Waste firm: Keep records pri­vate

Austin American-Statesman - - COMMUNITY NEWS - By Claire Os­born cos­born@states­man.com Con­tact Claire Os­born at 2460040.

The op­er­a­tor of Wil­liamson County’s land­fill ar­gued be­fore an ap­peals court Mon­day that its daily re­ceipts shouldn’t be con­sid­ered pub­lic in­for­ma­tion.

Waste Man­age­ment at­tor­ney Brad Young said in his open­ing ar­gu­ment in the 11th District Court of Ap­peals that the waste com­pany, which runs the county-owned land­fill in Hutto, has a pro­vi­sion in its con­tract with Wil­liamson County that al­lowed the com­pany to keep cer­tain records se­cret.

Ros­alind Hunt, an as­sis­tant at­tor­ney gen­eral for the Texas At­tor­ney Gen­eral’s of­fice, said the re­quested re­ceipts ought to be re­leased be­cause Waste Man­age­ment did not raise any ob­jec­tions dur­ing the 10 days it had to re­spond to the re­quest.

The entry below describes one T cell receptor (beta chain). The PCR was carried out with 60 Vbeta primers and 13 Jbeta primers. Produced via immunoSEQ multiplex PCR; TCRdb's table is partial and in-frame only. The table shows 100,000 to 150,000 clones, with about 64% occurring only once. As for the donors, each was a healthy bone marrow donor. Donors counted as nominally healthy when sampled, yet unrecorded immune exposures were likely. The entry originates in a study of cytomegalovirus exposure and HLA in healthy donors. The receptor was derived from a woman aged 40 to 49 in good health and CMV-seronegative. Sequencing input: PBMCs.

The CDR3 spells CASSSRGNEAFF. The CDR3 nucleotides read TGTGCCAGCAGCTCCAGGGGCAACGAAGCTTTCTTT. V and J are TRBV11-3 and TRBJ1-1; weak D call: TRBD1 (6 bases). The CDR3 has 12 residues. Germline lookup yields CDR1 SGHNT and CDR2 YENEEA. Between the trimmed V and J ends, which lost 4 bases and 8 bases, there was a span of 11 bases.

She also said that the re­ceipts should not be con­sid­ered se­cret be­cause the waste com­pany’s con­tract with the county gave the county ac­cess to all the land­fill records.

The dis­pute started in Au­gust 2009 when Kurt John­son asked Wil­liamson County for the waste com­pany’s daily re­ceipts for July 14, 2009. The county passed the re­quest to Waste Man­age­ment, which in turn asked the Texas At­tor­ney Gen­eral to rule against the re­quest, say­ing that John­son was a con­sul­tant for com­peti­tor Texas Dis­posal Sys­tems and that the in­for­ma­tion was a trade se­cret.

The Texas At­tor­ney Gen­eral ruled in Novem­ber 2009 that Waste Man­age­ment didn’t have to pro­vide the names of its cus­tomers but did have to re­lease the fees and amounts.

Waste Man­age­ment sued to pre­vent the re­lease, then ap­pealed when a Travis County judge ruled in 2010 that the com­pany had to re­lease the re­ceipts.

Kurt John­son, who said he no longer works for Texas Dis­posal Ser­vices, said Mon­day that “the 2009 Land­fill Op­er­at­ing Agree­ment states on page 19 that ‘the records kept shall re­main the ex­clu­sive prop­erty of the county.’”

It could take two to six months be­fore judges make a rul­ing on the case, a court clerk said.

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